On his “A Brand New America” one is reminded of the song “America the Beautiful” – all the potential we almost forgot during the horrendous Bush years. Keb’ Mo’ said he hadn’t noticed themes when putting the record together, but in retrospect agreed that in an uncanny way it did have that intentional coherence which marks all of his projects thus far.
“It’s my first release on my label and I am stepping out into the world,” Keb’ Mo’ says with a smile in his voice. “I looked into the cosmos and it said, ‘It’s Yo-labelle.’ I don’t know why I want to have my own label, that’s why I put one out, to see. It’s not that I have been treated badly. I am grateful for everything that has come to me. I finished my contract at Sony, and when I finished the music industry had changed and there was nothing to keep me there. I had offers from other labels …
“I have two albums I am working on and I am feeling my way through the next part of my life, so I went over how does that look to me. I am looking for clarity. I am going toward clarity, away from vagueness.
“In the universe, you have to be clear about what you want to get what you want.” The artist spoke of issues he hadn’t dealt with which he felt he needed to take care of now. He spoke of taking a hiatus and going inward: writing, meditating, taking care of his health and thinking about the next 42 years – he plans to live, minimally for 100 years. When he spoke of calling the spirits of departed souls, I was reminded of his character in “Possum” in John Sayles’ “Honeydripper” (2007) starring Danny Glover.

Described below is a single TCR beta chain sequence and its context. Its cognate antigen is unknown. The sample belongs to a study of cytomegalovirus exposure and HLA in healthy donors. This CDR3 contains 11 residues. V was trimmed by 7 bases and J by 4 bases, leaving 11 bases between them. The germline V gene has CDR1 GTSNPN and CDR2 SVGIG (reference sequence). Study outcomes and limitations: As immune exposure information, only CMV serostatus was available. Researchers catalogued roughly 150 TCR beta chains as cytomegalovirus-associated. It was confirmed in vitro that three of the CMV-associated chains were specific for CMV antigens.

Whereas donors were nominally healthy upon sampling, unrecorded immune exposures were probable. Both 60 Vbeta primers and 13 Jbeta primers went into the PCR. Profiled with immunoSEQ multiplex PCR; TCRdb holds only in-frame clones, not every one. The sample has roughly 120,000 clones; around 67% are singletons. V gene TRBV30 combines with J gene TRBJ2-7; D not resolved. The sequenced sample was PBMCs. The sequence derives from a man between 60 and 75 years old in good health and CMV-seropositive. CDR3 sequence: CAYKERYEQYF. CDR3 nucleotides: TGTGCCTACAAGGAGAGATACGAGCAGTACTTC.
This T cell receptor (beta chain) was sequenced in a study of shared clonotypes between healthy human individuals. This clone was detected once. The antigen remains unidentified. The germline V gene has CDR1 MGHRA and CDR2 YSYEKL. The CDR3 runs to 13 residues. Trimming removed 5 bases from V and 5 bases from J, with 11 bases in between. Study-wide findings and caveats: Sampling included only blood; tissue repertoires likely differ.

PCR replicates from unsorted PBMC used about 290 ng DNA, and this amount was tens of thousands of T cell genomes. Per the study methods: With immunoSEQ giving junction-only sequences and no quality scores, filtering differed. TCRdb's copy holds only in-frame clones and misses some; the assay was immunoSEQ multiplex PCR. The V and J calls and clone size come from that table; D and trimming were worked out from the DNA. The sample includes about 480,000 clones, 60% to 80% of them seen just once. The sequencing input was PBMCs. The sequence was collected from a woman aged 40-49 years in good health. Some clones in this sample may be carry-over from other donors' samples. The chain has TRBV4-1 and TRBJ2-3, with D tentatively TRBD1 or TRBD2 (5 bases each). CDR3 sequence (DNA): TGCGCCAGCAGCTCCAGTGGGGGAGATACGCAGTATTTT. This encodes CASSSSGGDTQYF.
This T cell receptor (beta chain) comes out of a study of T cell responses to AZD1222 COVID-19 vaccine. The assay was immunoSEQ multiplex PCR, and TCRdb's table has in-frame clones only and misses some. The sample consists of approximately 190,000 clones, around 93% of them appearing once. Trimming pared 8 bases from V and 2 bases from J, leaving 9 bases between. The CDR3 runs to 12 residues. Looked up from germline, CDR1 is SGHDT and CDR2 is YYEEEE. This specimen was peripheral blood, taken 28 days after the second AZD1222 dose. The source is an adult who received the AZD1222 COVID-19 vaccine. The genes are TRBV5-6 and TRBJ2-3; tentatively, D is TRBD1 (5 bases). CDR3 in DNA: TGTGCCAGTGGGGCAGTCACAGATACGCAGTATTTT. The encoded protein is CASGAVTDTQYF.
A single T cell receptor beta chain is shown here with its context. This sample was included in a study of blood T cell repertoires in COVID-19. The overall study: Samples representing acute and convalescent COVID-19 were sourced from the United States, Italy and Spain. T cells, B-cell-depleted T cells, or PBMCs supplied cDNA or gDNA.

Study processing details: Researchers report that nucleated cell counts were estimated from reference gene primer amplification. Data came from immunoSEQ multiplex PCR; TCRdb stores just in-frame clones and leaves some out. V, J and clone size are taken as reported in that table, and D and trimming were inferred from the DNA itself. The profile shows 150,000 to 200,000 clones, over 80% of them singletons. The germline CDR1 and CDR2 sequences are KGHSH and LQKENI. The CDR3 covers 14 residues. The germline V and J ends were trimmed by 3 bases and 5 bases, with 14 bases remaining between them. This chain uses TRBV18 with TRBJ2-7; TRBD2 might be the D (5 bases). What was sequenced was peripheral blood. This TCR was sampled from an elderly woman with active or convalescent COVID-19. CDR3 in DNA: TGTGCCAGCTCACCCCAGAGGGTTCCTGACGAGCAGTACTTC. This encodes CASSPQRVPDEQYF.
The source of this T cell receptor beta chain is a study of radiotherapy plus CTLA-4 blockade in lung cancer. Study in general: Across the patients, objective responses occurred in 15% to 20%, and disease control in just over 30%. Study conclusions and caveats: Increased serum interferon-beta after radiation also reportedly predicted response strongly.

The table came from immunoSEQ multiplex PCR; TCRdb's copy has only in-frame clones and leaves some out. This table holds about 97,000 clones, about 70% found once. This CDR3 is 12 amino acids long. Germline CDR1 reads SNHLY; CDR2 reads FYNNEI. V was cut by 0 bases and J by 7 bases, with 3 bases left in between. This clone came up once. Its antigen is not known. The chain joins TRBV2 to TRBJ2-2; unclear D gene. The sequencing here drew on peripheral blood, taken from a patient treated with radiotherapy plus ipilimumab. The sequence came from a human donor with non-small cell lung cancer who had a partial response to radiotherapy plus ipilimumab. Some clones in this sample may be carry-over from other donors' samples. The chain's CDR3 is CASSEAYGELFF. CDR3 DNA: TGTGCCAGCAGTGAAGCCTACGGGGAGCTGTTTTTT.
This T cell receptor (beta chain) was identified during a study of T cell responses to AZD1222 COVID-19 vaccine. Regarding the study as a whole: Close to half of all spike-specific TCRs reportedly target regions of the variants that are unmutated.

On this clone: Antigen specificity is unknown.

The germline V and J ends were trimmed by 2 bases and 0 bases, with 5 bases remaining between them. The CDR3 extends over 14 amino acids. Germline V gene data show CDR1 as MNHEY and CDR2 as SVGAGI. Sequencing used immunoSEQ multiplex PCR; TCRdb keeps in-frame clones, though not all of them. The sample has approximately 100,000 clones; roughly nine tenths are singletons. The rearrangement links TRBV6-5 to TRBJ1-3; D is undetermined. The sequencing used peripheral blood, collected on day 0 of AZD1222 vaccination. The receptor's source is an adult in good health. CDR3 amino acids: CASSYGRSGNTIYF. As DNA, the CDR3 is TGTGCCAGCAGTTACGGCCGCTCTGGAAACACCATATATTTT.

Possum is a ghost who is only visible to Sonny (Gary Clark Jr.) encouraging him to find his voice and then sing. I was really disappointed when at the Monterey Jazz Festival’s 50th Anniversary year in 2006 where the Honeydripper Band performed and John Sayles gave a talk which featured clips among them a special one with Ruth Brown, who died that year, and Keb’ Mo’ wasn’t there.
“I never really thought about the album ‘Live & Mo’’ the way you speak about it until now,” he said. “I went through my live performances and looked for high quality work and things I wanted to share. So for the album to have a theme to it was completely unintentional. Judging from your comment, it does have a theme to it: political, social overtones to it.
“’Government Cheese’ is about welfare cheese; ‘Brand New America’ is a song of hope. It’s the way I see America, you know? It’s the opportunity I see before us, the country we can be. These are the times, we are the people and the dream is alive. I thought Obama ran too early, but ‘if not now, when?’” He then begins to riff on the lyrics of the song. This particular song includes the voices of the Agape Children’s Choir. Extremely apropos.
“This is our time; we are the people. This country – whatever has been snatched out of our hands that we have no control over – is our own doing. We are the people and the dream is alive and the ability to dream – everything starts with a dream. Our dreams are important. George Bush was a big part of founding this new paradigm – this was his gift to us. From the mountains and valleys, from the desert to the sea – that’s everyone, a brand new America, calling to me.